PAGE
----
By Sanjeev Miglani and Tommy Wilkes
NEW DELHI (Reuters) - At least 85 people were killed when a cooking gas cylinder blew up in a crowded restaurant in central India on Saturday, triggering a second blast of mining detonators stored illegally nearby, police said.
The explosions tore through the restaurant as labourers sat down for breakfast during the morning rush hour in the town of Petlawad, about 800 km (500 miles) south of New Delhi, Inspector Mewa Lal Gaur told Reuters.
Gaur said people who had gathered outside the restaurant after the initial blast were caught in a second explosion when gelatin sticks stored in a nearby building caught light, blew up and buried scores of people as the roof caved in.
"When the first blast took place in the gas cylinder many people collected there to watch and see what had happened. Then there was a secondary blast," Gaur said, adding the explosion was so powerful it damaged adjacent buildings and ripped out nearby windows.
Bodies lay amid the rubble of the collapsed restaurant, which was located next to a busy junction, and twisted motorcycles and debris were strewn outside, as a crowd of onlookers searched for survivors.
Police said the death toll had risen throughout the day as rescue workers continued to pull bodies from under the rubble, but that they had now recovered all the dead and injured from the scene.
Arun Sharma, a local medical officer, said 87 people had been killed. Around 100 people were also injured in the blast, and 15 of them were in a serious condition, he said.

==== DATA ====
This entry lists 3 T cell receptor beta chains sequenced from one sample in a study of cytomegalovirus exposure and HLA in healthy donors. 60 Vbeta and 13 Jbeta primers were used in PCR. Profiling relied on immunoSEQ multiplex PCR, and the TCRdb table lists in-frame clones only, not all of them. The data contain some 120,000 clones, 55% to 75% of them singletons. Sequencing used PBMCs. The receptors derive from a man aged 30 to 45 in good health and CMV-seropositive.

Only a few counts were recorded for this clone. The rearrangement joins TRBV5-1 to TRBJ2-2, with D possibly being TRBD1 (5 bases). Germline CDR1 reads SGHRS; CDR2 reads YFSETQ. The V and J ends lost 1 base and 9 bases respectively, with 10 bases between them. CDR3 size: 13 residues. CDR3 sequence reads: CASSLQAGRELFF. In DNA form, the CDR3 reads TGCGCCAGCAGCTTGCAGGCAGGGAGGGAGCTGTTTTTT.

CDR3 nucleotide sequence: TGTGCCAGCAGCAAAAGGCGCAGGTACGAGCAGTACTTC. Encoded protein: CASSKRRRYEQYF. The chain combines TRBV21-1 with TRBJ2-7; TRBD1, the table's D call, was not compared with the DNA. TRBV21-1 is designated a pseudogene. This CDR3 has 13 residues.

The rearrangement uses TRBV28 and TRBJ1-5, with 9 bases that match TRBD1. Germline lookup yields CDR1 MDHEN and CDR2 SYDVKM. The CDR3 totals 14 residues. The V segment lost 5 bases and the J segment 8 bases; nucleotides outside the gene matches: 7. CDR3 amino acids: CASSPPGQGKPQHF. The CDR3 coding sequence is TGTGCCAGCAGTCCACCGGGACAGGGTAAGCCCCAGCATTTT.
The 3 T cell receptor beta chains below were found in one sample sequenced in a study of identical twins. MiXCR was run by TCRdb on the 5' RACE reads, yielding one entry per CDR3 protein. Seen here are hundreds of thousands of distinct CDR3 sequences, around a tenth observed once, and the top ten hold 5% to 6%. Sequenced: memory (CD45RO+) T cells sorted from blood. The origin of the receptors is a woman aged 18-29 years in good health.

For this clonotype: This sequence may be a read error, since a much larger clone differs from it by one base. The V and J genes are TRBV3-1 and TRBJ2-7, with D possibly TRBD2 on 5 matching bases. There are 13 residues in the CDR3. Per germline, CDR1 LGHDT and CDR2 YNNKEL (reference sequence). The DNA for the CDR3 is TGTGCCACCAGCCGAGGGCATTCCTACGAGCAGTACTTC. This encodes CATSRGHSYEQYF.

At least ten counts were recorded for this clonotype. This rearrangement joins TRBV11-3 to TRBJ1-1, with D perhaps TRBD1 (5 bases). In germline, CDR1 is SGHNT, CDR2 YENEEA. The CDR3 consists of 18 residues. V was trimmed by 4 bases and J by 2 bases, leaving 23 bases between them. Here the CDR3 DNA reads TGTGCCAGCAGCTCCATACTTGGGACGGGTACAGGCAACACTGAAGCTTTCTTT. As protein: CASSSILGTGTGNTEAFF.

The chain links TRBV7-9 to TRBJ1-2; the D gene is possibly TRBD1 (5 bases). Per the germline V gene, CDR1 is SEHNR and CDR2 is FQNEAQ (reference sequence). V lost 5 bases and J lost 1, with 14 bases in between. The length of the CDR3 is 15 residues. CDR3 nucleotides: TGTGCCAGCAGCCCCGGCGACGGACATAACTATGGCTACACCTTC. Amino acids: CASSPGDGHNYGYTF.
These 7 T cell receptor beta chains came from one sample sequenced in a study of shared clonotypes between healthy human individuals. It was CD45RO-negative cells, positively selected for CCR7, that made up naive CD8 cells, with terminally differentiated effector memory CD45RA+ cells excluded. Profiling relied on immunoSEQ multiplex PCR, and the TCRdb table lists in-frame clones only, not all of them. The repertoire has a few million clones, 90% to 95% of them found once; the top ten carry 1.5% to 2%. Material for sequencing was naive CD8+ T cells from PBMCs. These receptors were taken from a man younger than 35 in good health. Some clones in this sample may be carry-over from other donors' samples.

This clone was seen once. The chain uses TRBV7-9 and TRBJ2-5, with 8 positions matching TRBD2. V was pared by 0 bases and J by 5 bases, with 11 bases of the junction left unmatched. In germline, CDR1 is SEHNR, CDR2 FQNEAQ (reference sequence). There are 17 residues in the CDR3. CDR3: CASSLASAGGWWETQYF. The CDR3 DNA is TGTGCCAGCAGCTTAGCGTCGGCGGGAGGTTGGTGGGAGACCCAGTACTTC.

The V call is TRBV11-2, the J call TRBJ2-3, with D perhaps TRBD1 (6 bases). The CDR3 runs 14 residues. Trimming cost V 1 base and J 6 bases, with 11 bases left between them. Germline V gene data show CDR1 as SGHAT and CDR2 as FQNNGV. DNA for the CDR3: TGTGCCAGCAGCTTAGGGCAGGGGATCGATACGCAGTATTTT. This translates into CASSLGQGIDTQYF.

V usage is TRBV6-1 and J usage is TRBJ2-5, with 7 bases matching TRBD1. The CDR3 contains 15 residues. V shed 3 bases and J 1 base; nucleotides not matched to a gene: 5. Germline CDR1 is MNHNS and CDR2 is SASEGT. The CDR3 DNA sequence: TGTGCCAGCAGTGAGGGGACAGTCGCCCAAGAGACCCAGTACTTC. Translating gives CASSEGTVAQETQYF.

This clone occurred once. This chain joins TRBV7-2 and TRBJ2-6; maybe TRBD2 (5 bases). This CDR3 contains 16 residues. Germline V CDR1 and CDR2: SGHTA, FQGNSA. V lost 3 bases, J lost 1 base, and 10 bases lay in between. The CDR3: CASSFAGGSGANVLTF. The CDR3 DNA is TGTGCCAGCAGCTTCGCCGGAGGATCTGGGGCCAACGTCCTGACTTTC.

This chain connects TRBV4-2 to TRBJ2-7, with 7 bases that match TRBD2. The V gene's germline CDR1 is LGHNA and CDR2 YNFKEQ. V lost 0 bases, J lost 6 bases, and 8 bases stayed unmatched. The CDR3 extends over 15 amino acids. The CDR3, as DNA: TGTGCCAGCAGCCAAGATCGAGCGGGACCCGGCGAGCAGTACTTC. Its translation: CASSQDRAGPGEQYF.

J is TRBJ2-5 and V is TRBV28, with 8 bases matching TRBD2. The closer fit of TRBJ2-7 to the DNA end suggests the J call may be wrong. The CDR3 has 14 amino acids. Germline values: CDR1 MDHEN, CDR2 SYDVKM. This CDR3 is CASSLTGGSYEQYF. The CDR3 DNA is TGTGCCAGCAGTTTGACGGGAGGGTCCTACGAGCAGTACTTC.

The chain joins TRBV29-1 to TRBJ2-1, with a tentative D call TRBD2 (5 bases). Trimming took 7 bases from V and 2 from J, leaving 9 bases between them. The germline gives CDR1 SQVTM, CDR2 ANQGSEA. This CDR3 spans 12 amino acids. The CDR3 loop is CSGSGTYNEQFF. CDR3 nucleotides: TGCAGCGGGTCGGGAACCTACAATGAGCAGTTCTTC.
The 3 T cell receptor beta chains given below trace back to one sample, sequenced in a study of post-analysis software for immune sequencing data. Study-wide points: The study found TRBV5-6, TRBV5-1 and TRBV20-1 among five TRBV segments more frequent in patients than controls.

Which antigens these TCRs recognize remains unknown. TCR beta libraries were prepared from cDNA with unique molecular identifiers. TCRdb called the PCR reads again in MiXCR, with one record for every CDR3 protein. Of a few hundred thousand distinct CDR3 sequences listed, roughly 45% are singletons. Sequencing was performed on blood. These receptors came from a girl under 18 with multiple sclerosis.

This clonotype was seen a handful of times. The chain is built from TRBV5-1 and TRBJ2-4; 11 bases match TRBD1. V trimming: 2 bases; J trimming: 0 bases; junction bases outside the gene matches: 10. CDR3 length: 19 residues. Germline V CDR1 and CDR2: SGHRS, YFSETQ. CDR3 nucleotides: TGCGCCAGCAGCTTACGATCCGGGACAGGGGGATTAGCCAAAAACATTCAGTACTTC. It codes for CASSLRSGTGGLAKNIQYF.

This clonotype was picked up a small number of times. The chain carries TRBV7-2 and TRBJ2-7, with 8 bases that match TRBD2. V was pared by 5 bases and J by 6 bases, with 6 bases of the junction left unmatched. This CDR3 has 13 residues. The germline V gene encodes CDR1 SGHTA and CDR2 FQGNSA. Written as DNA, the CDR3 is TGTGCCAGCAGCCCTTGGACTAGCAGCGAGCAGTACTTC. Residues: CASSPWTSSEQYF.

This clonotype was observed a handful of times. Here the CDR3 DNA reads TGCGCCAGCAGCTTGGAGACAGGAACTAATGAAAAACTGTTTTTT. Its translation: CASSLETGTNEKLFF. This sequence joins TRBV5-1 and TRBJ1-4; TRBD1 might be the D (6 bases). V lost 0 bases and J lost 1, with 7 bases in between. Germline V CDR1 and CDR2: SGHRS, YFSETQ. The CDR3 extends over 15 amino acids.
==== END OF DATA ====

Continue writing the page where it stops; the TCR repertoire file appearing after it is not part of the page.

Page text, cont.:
The accident is one the deadliest to hit India in recent years.
"This is a tragic incident, which has shook me. The causes of the incident will be investigated," Madhya Pradesh's chief minister Shivraj Singh Chouhan told local television channels.
Chouhan has announced 200,000 rupees ($3,000) in compensation for the families of those killed and 50,000 for those injured, media reported.
Gaur said the detonators, which are used for construction activity, mining and digging wells, should not have been kept in the room near to the restaurant and it was illegal to do so even if the owner was given a licence.
The district surrounding Petlawad is home to a number of manganese and bauxite mines.
(additional reporting by Karen Rebelo in MUMBAI; writing by Tommy Wilkes; Editing by Ros Russell)